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Will of Laurence Kennedy
I Lawrence Kennedy of Saint John's fisherman, being of sound and disposing mind memory and understanding do make this my last will and testament in manner following that is to say, I give and bequeath all my lands, tenements and premises to my children namely Bridget Hickey, wife of James Hickey, Mary Kennedy and Emma Kennedy for their own exclusive use and benefit free of the control of any husband they have or may have- To have and to hold the same as tenants in common and not as joint tenants subject to the following conditions that my said children shall pay all debts and funeral expenses and also annually pay to His Lordship the Right Reverend Dr. Mullock and his successors the sum of two pounds currency for Masses for my soul and the souls of my deceased mother and wife. I appoint Edward Morris to carry this my last will and testament into effect. I further will and desire that my sister Mary Connolly shall be permitted to use and occupy the house and garden she now holds from me during the remainder of her life then to revert to my said daughters to be held as aforesaid.
In witness whereof I have hereunto set my hand this eleventh day of June A.D. 1859.
Lawrence (his mark) X Kennedy.
I Lawrence Kennedy of Saint John's do declare the following to be a codicil to my last will and testament, exceuted on the 11th of June instant, viz: I give devise and bequeath to my sister Mary Connolly the house ground and garden she now holds and occupied from me as described and mentioned in the last bequest contained in the foregoing will- to have and to hold the said house ground and garden to her and her assigns for ever.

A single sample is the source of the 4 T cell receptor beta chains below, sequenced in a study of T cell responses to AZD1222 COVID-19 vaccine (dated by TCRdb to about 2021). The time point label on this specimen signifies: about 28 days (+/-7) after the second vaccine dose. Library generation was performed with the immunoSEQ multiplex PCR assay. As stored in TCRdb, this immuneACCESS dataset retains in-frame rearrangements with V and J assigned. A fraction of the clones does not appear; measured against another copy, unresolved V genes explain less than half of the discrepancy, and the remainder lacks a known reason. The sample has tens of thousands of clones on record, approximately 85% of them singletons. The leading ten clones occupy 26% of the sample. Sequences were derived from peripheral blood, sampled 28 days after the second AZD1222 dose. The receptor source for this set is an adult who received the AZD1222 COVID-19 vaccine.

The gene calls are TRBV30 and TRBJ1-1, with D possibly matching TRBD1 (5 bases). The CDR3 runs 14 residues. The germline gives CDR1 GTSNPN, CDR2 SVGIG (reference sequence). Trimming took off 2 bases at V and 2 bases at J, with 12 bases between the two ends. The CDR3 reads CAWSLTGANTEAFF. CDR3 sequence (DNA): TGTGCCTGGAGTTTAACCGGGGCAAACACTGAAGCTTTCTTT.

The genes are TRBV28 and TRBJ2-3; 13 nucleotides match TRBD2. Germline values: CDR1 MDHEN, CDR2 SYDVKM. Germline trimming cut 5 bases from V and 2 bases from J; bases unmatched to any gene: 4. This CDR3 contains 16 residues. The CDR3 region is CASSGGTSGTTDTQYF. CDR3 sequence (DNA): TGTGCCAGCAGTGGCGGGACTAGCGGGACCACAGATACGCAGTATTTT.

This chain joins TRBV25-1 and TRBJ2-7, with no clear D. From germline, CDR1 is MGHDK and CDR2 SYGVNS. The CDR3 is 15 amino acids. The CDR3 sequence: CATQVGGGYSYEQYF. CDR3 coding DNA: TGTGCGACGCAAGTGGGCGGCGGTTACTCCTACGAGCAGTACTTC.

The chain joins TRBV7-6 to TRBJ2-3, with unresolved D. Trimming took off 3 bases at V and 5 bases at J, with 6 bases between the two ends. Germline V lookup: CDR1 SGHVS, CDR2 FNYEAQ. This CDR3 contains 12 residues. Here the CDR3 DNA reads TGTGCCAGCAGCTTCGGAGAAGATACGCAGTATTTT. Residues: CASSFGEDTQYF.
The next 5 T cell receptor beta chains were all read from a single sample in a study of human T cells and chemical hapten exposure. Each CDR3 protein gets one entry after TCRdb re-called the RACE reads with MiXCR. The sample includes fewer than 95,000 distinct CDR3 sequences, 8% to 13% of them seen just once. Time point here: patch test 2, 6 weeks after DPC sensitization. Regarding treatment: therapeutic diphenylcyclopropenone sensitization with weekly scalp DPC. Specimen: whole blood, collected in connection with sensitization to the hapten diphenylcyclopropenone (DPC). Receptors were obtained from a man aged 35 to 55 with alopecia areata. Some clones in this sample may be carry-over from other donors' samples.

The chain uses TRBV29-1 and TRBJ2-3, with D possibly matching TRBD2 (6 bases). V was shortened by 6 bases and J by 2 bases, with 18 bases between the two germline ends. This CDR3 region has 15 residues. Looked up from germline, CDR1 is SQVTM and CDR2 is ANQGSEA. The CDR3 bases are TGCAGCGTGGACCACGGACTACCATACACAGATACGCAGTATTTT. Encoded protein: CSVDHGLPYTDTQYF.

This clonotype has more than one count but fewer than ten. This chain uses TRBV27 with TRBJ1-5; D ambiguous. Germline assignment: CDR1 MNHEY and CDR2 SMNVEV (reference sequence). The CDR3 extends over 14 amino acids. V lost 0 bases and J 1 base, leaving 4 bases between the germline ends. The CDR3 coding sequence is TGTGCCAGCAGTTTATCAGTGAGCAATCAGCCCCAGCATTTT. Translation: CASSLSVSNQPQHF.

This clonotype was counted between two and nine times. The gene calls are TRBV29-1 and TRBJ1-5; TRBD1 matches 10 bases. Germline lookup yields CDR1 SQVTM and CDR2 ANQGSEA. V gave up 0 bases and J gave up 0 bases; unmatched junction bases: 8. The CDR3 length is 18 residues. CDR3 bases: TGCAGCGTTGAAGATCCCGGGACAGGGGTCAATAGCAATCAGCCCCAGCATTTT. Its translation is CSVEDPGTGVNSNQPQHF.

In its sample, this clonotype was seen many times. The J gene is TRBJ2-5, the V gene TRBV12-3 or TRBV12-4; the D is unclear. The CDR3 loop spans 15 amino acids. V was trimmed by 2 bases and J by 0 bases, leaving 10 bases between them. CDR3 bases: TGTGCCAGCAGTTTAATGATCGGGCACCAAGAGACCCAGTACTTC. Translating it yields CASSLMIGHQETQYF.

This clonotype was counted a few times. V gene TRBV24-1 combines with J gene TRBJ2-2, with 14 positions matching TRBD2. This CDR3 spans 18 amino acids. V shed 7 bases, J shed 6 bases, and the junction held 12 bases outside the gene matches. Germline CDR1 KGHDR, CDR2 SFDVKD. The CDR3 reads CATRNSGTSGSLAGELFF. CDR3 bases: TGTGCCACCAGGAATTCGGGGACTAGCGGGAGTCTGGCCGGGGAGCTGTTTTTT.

In witness whereof I Lawrence Kennedy have hereunto set my hand the sixteenth day of June A. D. 1859.
Lawrence (his Mark) X Kennedy.
Note: The wills in those will books are NOT actual wills. They are either hand-written copies or in later years typed copies of a, "last will and testament," written or typed by the court clerk, after the death of the testator, when the executor presented them to the court for probate. The court clerk didn't list the signatures at the bottom, he (or she) just put them in the book in whatever order they were in, on the original document, no spacing most of the time, no punctuation. The originals were kept by the executor.
We who have typed these wills, have made every effort to include all the errors that were on the microfilm, in order to avoid destroying the integrity of the originals, where ever they may be.
Contributed by Judy Benson and also by Joanne Connors
Page Revised by Ivy F. Benoit (Wednesday February 20, 2013 AST)
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